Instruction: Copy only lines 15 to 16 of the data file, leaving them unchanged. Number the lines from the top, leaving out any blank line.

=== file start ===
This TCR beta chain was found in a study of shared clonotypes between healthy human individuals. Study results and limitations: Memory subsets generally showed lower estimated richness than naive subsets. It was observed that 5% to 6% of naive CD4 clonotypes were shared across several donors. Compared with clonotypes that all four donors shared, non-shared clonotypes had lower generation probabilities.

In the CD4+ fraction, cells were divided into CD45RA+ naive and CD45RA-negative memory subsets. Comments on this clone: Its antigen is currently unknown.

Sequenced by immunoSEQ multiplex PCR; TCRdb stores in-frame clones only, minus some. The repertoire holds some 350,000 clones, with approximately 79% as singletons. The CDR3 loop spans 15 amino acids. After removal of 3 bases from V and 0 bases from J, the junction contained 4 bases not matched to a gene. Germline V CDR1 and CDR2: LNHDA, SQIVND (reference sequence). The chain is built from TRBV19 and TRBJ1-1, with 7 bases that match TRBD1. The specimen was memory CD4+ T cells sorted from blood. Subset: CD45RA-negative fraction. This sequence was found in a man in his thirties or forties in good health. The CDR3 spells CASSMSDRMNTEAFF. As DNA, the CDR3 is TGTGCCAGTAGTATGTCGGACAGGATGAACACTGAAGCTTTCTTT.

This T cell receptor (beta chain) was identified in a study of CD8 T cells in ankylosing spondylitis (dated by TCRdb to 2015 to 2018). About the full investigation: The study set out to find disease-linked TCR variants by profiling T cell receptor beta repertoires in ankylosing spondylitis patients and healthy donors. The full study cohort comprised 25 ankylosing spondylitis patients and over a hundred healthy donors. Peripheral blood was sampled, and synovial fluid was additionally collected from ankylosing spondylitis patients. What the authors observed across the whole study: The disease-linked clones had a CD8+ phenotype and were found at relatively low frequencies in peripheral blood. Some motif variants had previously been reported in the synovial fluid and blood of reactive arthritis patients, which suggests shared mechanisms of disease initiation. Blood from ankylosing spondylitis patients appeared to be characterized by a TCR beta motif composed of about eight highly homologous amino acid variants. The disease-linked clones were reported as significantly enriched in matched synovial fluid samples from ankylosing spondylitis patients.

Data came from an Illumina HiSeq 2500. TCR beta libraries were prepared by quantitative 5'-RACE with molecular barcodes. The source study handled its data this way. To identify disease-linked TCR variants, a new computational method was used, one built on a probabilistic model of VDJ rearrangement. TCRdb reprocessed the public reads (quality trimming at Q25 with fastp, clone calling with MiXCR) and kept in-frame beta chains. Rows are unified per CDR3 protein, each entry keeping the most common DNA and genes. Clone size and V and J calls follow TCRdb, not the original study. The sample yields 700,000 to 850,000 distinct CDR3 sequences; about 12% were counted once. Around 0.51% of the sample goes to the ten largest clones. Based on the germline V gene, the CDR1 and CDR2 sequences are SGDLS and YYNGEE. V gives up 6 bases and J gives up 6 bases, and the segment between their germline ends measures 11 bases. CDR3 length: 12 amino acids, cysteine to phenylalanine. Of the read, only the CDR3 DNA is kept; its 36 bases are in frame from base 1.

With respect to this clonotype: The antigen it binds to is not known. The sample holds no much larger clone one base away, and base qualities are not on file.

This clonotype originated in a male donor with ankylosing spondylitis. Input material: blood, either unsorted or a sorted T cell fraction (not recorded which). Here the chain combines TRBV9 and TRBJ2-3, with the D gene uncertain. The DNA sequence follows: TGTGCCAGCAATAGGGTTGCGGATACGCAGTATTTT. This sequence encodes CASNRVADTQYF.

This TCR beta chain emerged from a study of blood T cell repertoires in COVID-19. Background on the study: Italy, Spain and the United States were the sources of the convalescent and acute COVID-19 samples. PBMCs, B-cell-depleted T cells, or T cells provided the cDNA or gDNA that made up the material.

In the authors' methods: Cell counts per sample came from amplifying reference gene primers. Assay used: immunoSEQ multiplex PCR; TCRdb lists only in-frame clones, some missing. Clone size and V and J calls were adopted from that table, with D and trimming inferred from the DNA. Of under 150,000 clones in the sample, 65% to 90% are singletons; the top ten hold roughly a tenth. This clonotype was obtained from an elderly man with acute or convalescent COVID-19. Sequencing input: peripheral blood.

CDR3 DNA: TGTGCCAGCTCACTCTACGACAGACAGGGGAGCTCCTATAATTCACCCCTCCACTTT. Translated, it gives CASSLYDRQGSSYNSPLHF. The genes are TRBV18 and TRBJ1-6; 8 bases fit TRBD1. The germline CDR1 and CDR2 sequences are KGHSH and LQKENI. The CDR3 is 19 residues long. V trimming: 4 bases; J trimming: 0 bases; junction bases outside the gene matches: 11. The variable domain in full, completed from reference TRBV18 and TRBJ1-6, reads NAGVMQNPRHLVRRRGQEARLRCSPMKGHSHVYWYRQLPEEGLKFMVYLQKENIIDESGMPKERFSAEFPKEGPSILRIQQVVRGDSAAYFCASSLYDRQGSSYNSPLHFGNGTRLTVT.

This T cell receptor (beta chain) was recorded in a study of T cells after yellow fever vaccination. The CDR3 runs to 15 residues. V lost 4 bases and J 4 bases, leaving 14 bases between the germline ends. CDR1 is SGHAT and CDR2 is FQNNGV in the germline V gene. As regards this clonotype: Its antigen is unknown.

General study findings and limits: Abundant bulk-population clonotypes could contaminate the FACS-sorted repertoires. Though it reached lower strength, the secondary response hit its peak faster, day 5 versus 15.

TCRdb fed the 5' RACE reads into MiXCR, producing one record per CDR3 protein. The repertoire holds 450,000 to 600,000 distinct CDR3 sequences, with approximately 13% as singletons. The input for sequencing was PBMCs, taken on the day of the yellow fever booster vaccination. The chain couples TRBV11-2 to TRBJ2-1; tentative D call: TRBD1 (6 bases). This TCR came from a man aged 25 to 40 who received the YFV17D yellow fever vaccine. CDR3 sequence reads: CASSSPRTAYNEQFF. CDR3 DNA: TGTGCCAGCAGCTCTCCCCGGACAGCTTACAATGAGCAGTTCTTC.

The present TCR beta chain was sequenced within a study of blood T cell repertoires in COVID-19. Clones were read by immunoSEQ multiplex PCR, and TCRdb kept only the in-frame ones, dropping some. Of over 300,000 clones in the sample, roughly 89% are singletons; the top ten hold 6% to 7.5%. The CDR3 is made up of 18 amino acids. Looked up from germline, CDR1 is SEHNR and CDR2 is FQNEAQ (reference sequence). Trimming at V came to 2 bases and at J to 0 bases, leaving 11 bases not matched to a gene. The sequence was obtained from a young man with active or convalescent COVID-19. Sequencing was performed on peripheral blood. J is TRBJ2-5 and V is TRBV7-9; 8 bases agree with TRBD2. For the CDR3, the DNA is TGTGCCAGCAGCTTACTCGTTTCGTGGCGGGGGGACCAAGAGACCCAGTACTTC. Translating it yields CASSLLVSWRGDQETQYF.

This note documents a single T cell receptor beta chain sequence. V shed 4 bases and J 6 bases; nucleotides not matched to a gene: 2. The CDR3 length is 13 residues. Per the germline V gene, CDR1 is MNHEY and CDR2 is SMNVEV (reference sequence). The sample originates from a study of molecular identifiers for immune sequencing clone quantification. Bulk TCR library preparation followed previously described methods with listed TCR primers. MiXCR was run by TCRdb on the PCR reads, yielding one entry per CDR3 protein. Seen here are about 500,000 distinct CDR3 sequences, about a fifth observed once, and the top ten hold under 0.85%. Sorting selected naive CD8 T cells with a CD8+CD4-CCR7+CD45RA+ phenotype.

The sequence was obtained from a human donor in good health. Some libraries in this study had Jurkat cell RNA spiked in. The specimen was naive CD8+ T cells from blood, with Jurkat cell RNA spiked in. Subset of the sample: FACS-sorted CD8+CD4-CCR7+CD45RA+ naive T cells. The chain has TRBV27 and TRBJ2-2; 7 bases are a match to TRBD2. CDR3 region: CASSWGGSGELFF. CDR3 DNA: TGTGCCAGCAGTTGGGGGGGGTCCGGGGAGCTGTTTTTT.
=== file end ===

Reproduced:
This note documents a single T cell receptor beta chain sequence. V shed 4 bases and J 6 bases; nucleotides not matched to a gene: 2. The CDR3 length is 13 residues. Per the germline V gene, CDR1 is MNHEY and CDR2 is SMNVEV (reference sequence). The sample originates from a study of molecular identifiers for immune sequencing clone quantification. Bulk TCR library preparation followed previously described methods with listed TCR primers. MiXCR was run by TCRdb on the PCR reads, yielding one entry per CDR3 protein. Seen here are about 500,000 distinct CDR3 sequences, about a fifth observed once, and the top ten hold under 0.85%. Sorting selected naive CD8 T cells with a CD8+CD4-CCR7+CD45RA+ phenotype.

The sequence was obtained from a human donor in good health. Some libraries in this study had Jurkat cell RNA spiked in. The specimen was naive CD8+ T cells from blood, with Jurkat cell RNA spiked in. Subset of the sample: FACS-sorted CD8+CD4-CCR7+CD45RA+ naive T cells. The chain has TRBV27 and TRBJ2-2; 7 bases are a match to TRBD2. CDR3 region: CASSWGGSGELFF. CDR3 DNA: TGTGCCAGCAGTTGGGGGGGGTCCGGGGAGCTGTTTTTT.